Best Democracy's new chapter notes Florida's “changeover to touchscreen voting was made on orders of [then-]Secretary of State Katherine Harris.” Palast warns “Digital Klansmen” are conspiring to undercount “one million black ballots” in November. “We're running apartheid elections in America, and they're going to make it worse in 2004. That's the point of computer voting … to make sure [Democratic-leaning black votes are] technically voided,” Palast contends.
The latest edition of the book also includes “inside administration documents written two years before the invasion of Iraq, in which the Bush boys targeted the oil fields for sale and divided all of Iraq's state-owned assets,” added Palast. On BBC's March 22 Newsnight, he interviewed General Jay Garner, the first Bush-appointed “viceroy” of Baghdad, about the “armed corporate takeover of Iraq,” and Garner's firing for apparently placing Iraqi interests ahead of this privatization scheme.
While Palast is championed by the non-Cuomo left, he is vilified by the right. Neocon David Horowitz, editor of frontpagemag.com and author of Left Illusions, sparred with Palast on Dennis Miller's February 25 CNBC show, and told CityBeat, “I don't think very much of him. It's not just because Palast has obnoxious politics, but he's obnoxious himself.” Horowitz claimed that Palast slighted him in the greenroom. During Miller's show, Horowitz and Palast (both Jewish) argued over whether Mel Gibson's The Passion was anti-Semitic. Horowitz praised the film, while Palast wisecracked he hadn't seen The Passion yet because his TV didn't get Al-Jazeera. At the end of their heated exchange, Palast mock choked Horowitz – which was not shown when the show aired. Palast said he pretended to strangle the ex-radical-turned-reactionary because “it's illegal under California law to asphyxiate him for real.”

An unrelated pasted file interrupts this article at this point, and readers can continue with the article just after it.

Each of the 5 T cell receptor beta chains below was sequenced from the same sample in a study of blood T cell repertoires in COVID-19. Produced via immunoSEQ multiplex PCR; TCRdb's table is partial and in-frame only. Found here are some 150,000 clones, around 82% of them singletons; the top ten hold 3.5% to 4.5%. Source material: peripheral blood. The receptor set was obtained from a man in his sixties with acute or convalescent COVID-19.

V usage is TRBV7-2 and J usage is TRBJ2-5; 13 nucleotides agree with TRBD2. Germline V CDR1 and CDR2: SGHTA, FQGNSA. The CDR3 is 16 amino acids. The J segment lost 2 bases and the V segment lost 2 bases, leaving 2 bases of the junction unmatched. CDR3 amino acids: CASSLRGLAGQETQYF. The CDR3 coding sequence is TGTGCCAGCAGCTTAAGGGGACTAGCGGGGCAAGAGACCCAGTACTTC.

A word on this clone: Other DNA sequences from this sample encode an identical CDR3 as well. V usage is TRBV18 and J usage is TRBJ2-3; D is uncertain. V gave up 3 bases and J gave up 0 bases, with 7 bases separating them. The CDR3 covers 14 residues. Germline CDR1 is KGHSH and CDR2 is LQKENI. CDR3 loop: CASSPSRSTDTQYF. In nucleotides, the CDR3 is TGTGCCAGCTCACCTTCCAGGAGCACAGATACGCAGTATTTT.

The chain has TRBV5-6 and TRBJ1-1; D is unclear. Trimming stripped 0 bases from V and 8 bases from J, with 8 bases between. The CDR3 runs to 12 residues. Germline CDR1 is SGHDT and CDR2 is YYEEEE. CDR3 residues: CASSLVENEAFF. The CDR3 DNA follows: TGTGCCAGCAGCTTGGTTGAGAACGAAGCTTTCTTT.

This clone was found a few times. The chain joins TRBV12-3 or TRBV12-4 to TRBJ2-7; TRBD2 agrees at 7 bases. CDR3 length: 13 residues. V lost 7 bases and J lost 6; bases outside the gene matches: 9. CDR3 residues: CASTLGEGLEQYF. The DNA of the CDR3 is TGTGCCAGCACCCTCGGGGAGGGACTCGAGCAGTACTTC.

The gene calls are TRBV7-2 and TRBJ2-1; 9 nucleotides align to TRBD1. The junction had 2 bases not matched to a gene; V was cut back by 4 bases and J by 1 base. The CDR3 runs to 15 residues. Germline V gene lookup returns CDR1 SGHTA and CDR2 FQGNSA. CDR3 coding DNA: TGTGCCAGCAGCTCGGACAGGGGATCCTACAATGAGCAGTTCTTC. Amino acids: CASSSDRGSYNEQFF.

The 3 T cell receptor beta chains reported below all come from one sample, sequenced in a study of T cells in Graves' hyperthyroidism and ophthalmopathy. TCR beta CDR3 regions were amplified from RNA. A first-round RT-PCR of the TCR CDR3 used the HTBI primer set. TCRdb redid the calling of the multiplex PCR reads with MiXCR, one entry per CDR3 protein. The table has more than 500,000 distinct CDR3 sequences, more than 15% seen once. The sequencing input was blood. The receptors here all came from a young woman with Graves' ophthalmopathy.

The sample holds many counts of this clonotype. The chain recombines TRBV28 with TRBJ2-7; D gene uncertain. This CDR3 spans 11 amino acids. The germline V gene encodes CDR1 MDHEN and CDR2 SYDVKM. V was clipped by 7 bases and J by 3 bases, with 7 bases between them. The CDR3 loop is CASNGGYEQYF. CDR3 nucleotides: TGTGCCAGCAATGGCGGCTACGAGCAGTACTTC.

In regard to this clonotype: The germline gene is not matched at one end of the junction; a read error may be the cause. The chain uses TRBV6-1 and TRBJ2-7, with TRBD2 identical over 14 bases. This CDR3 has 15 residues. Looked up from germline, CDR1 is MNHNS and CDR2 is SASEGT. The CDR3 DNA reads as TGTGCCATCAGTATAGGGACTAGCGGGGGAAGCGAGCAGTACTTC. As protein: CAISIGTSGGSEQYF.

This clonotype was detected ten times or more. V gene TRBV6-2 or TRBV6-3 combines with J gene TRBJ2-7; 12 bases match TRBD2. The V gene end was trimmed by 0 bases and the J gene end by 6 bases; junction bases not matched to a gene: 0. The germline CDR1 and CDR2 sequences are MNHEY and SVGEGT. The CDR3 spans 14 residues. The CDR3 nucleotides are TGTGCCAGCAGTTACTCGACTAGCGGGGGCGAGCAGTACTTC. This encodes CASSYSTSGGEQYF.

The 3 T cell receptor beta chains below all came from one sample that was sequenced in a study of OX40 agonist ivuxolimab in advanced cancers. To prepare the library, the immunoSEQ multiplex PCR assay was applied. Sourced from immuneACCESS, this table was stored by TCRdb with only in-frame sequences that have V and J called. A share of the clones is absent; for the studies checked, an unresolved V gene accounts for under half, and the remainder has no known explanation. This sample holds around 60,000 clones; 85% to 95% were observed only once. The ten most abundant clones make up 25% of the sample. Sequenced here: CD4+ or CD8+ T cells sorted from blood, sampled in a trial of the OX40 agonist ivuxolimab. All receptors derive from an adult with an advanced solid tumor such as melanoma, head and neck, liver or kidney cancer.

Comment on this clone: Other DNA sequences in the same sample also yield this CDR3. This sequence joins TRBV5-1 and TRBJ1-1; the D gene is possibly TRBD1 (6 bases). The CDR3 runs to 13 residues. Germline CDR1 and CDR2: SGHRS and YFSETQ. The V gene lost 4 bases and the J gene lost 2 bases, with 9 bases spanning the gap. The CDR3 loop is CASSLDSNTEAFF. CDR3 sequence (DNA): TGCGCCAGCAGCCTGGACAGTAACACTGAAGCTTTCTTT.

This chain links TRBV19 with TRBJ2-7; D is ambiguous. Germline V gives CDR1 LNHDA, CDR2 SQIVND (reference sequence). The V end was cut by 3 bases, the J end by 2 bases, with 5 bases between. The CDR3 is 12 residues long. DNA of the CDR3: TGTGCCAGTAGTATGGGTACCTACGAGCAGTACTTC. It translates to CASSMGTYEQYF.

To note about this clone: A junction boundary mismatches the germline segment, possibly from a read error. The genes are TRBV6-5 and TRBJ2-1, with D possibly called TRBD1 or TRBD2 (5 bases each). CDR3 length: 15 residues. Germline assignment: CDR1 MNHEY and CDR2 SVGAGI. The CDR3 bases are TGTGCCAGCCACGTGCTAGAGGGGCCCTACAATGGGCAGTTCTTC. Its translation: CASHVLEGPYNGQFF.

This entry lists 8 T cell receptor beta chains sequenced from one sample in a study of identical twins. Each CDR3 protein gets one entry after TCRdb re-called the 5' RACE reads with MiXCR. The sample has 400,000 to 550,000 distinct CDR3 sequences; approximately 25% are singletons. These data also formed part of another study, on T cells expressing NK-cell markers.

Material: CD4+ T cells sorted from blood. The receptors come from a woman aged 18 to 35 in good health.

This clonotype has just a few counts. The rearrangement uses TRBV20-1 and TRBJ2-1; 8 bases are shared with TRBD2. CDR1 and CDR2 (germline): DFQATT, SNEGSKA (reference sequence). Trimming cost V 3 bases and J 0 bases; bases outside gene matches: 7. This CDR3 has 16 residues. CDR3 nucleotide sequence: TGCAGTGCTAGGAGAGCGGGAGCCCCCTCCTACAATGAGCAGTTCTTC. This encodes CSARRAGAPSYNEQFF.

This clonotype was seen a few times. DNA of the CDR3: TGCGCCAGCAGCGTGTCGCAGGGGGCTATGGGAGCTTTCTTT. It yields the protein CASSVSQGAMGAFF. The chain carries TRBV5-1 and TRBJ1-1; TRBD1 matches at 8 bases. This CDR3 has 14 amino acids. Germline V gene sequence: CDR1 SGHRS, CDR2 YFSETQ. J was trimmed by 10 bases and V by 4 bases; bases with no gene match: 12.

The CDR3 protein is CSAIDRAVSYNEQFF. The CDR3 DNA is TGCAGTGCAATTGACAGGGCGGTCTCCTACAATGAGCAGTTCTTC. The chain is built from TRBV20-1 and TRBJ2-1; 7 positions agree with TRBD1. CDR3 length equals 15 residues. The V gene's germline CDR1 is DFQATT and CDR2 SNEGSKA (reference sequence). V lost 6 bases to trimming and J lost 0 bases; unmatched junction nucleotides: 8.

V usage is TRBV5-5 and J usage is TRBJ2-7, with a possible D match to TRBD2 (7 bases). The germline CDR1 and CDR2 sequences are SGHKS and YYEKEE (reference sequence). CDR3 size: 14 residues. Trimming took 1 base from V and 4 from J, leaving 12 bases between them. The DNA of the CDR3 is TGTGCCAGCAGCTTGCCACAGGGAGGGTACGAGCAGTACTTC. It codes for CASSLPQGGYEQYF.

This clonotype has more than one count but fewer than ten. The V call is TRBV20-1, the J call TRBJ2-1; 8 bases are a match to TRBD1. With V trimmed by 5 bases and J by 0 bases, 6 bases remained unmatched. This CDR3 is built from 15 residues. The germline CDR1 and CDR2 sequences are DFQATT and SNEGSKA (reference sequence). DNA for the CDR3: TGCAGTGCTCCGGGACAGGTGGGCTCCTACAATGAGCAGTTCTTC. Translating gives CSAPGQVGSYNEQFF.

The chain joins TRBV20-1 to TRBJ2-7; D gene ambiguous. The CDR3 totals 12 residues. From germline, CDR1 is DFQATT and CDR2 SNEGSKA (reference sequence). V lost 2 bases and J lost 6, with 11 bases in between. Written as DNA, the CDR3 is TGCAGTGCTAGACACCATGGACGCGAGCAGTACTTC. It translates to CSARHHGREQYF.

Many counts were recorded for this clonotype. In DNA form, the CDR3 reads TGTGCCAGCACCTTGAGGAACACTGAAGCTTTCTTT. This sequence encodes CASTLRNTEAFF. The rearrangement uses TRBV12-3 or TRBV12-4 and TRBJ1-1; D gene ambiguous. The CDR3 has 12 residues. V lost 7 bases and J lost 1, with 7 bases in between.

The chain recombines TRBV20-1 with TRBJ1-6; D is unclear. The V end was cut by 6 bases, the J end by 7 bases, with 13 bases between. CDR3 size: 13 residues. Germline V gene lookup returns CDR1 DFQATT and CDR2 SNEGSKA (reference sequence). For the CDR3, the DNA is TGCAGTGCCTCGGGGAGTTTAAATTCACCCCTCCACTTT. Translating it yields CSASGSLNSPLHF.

Horowitz said the title The Best Democracy Money Can Buy made him “nauseous … it's such a stupid, left-wing cliché. Politics is expensive. What people like Palast want is communism, where the state runs elections. He's a neocommunist [and] has the same political outlook as Pravda and The Daily Worker had in the 1930s.”
In his typically jaunty way, Palast laughed: “Am I going to be tried soon? Is he talking to Tom Ridge about my homeland security trial in a dungeon? If I go to Guantanamo, will Horowitz pick out my orange suit?”
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by Ed Rampell